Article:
A recent discussion on an ALT email circulation raised the interesting question of whether there was a threshold for class sizes, above which student learning experience diminished. Unfortunately, what followed was lots of “in my experience” Higginbotham-esque replies (with the exception of details of an interesting internal survey at NUIG), despite the original query specifically requesting evidence-based information.
A clackety-clack into Google Scholar throws up some interesting results on this topic. Unsurprisingly, the general trend is that increasing class size diminishes students’ educational experience, although the extent to which this happens seems to be luke-warm. There are two issues to consider: what is being measured to reflect something like “educational experience”; and what is the discipline.
In this regard, an interesting paper that caught my eye was one that considered the effect of class sizes in various disciplines (Cheng, 2011). This work dismisses student grades in favour of three evaluation scores derived from students: student learning, instructor recommendations, and course recommendations. Student learning was scored based on a student response to a 5-point Likert scale question “I learned a great deal from this course”. (Many of you, including myself, may be tempted to run screaming for the hills at this point. What would students know?! Cheng does make the point that she is not saying that this measure is superior to student outcomes, just a different measure. She refers to Pike’s (1996) interesting paper on student self-reporting for a discussion on this. Also, Hamermesh’s paper (2005) is worth a read for the title alone—in short, good looking lecturers get better ratings.)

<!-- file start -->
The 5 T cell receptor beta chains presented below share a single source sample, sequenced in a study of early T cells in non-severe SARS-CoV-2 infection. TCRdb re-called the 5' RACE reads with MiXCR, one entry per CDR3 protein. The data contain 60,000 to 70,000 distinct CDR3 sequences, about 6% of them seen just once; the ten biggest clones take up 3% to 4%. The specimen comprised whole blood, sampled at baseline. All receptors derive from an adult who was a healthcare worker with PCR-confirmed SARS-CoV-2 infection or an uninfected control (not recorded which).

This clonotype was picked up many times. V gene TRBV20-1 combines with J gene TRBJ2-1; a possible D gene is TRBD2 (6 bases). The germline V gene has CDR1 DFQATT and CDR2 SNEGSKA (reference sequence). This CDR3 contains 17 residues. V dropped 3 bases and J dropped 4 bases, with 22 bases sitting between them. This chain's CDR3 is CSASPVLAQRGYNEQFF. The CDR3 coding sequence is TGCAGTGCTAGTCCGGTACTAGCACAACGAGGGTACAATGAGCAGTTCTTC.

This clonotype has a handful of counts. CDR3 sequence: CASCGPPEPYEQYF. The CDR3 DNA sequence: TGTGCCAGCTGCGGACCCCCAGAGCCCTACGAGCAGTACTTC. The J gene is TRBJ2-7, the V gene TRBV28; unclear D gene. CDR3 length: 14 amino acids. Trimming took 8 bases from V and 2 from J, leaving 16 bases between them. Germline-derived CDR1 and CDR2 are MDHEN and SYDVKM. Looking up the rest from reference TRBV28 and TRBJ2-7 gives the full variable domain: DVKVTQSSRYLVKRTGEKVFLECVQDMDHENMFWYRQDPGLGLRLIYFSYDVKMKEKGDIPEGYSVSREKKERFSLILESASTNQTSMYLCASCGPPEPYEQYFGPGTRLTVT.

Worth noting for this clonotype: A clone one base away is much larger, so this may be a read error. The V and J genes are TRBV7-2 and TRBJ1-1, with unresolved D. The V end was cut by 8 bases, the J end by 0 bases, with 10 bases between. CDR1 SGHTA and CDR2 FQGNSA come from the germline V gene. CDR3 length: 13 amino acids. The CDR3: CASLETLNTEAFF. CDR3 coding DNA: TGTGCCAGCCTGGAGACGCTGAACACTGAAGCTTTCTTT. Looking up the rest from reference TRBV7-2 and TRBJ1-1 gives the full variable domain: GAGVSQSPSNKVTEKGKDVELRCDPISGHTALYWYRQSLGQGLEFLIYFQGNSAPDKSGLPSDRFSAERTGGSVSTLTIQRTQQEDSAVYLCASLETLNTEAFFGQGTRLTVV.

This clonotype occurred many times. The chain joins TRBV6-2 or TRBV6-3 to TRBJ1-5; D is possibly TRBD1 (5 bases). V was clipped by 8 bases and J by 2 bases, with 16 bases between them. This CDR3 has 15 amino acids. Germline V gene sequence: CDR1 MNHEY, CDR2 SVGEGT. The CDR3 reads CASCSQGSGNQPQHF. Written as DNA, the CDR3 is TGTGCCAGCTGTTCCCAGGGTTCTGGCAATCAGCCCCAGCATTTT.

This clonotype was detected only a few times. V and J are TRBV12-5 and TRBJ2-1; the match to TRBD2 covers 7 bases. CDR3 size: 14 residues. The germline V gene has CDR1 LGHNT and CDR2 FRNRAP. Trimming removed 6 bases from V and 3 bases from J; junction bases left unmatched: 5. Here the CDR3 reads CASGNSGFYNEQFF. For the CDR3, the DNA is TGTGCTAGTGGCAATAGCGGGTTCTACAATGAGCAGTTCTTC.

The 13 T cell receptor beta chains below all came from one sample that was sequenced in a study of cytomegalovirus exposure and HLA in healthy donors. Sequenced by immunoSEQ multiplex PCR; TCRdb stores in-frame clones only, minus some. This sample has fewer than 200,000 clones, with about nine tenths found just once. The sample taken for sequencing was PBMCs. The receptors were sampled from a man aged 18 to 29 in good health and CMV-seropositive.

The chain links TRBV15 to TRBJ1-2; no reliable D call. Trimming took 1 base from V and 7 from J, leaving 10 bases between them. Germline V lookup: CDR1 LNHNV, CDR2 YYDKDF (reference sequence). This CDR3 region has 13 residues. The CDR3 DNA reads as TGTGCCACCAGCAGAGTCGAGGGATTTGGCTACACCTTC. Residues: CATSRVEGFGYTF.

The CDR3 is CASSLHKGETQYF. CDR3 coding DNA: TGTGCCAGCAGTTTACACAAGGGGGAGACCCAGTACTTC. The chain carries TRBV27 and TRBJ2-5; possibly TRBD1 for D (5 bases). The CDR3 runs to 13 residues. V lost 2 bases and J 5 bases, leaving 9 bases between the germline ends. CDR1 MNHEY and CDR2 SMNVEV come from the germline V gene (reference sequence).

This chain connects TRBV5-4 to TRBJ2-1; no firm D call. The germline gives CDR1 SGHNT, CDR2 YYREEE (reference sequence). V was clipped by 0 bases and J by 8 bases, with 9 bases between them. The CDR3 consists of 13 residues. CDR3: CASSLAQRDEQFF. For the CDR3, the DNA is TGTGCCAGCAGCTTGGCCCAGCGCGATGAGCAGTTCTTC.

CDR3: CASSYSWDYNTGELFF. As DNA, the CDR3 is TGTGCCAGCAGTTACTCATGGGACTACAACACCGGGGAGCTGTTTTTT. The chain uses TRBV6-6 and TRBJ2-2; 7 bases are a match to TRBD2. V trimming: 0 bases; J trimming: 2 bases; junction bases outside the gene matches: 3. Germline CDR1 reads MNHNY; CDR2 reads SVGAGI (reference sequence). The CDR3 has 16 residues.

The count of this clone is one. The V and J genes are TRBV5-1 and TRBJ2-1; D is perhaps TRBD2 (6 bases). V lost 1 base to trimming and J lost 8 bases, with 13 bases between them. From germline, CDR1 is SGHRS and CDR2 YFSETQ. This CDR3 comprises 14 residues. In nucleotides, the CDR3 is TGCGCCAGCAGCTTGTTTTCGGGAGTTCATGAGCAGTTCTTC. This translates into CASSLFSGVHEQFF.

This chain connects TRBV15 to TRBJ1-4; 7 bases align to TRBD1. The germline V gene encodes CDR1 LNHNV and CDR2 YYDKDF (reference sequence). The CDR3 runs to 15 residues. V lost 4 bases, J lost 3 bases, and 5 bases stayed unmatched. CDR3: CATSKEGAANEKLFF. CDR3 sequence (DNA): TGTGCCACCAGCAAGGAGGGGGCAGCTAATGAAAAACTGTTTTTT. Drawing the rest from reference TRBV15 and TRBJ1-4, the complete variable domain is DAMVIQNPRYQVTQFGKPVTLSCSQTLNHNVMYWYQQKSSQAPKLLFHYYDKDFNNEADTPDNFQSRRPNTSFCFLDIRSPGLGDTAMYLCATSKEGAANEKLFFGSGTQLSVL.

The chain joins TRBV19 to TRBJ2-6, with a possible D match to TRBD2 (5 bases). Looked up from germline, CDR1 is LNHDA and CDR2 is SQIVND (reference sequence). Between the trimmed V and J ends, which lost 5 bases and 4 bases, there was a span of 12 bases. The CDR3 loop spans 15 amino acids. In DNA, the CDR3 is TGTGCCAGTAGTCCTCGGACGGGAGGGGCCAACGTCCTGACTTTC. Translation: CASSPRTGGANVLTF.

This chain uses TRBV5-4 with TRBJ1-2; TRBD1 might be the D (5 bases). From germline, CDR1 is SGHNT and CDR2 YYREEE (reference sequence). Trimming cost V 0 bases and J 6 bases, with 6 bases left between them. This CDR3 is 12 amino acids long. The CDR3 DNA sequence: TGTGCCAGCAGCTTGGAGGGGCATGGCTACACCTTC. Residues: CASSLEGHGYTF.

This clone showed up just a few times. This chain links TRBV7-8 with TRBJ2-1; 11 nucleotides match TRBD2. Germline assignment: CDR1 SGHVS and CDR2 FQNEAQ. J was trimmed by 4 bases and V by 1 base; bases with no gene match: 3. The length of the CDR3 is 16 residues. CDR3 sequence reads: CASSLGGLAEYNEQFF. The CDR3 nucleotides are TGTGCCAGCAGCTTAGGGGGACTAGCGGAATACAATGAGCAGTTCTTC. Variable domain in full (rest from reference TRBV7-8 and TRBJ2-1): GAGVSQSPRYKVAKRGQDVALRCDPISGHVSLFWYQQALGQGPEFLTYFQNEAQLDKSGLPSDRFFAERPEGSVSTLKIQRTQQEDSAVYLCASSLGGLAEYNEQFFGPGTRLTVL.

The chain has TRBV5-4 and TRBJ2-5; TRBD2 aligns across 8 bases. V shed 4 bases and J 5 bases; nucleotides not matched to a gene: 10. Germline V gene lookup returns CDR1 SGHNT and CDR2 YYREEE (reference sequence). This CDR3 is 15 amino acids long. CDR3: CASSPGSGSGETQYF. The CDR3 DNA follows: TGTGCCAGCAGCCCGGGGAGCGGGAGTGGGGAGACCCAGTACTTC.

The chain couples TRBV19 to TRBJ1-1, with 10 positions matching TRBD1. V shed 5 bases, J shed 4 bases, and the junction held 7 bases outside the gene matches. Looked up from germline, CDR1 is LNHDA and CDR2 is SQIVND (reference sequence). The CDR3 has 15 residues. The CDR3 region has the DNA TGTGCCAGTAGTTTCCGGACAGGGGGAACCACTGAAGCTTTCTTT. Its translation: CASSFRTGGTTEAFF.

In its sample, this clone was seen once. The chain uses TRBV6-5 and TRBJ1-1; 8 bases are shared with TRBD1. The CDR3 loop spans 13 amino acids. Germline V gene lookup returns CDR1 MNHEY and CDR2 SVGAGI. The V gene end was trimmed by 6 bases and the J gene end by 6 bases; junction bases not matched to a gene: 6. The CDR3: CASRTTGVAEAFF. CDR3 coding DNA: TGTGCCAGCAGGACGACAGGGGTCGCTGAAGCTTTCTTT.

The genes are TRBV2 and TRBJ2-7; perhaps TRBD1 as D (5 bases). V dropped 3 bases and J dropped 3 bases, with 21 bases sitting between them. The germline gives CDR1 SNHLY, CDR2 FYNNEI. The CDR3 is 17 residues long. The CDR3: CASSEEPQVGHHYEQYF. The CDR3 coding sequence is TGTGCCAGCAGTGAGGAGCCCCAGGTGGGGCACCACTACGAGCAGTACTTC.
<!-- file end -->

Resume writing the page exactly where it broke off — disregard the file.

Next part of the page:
Anyway, Cheng has amassed an impressive data set. “In total, the data span 24 departments, 2110 courses, 1914 instructors, and 10,357 observations from Fall 2004 to Spring 2009.” Before considering subject, on an overall level, Cheng found that for each of her three ratings, ratings fell as class sizes increased (although the smallest class sizes received both lowest and highest marks). Cheng has further used her data to generate a model to predict how student “learning” (**measured as outlined above**), instructor and course recommendations would change, so that for an increase of 50 in class size, these ratings would decrease by 1.4%, 1.3%, and 1.1% respectively. Of course, some disciplines will have smaller class sizes or may require more class-tutor interaction, so Cheng has drilled down into each discipline and determined if it is negatively or positively affected, or indeterminately effected (i.e. mixed results)
In the sciences, chemistry, biology, physics and maths were unaffected by increasing class size in this model, as were history, philosophy, and visual arts. Almost half of the disciplines surveyed were inconclusive, some showed negative effects: some engineering disciplines, political science, social science. No discipline benefits from increasing enrollment.
Cheng considers that theoretical subjects such as the sciences may have a low correlation with class size, but rather depends on other factors, such as quality of instructor or student effort. While I think there are flaws, or at best limitations to this study (as Cheng acknowledges), it does open up interesting questions. The one I am interested in is the culture of teaching chemistry, which is fiercely traditional. That this data suggests that an increasing class size would have little effect on ratings measured here in a chemistry class would in turn suggest that its teaching is still very much based on a teacher-centred philosophy. Clickers, anyone?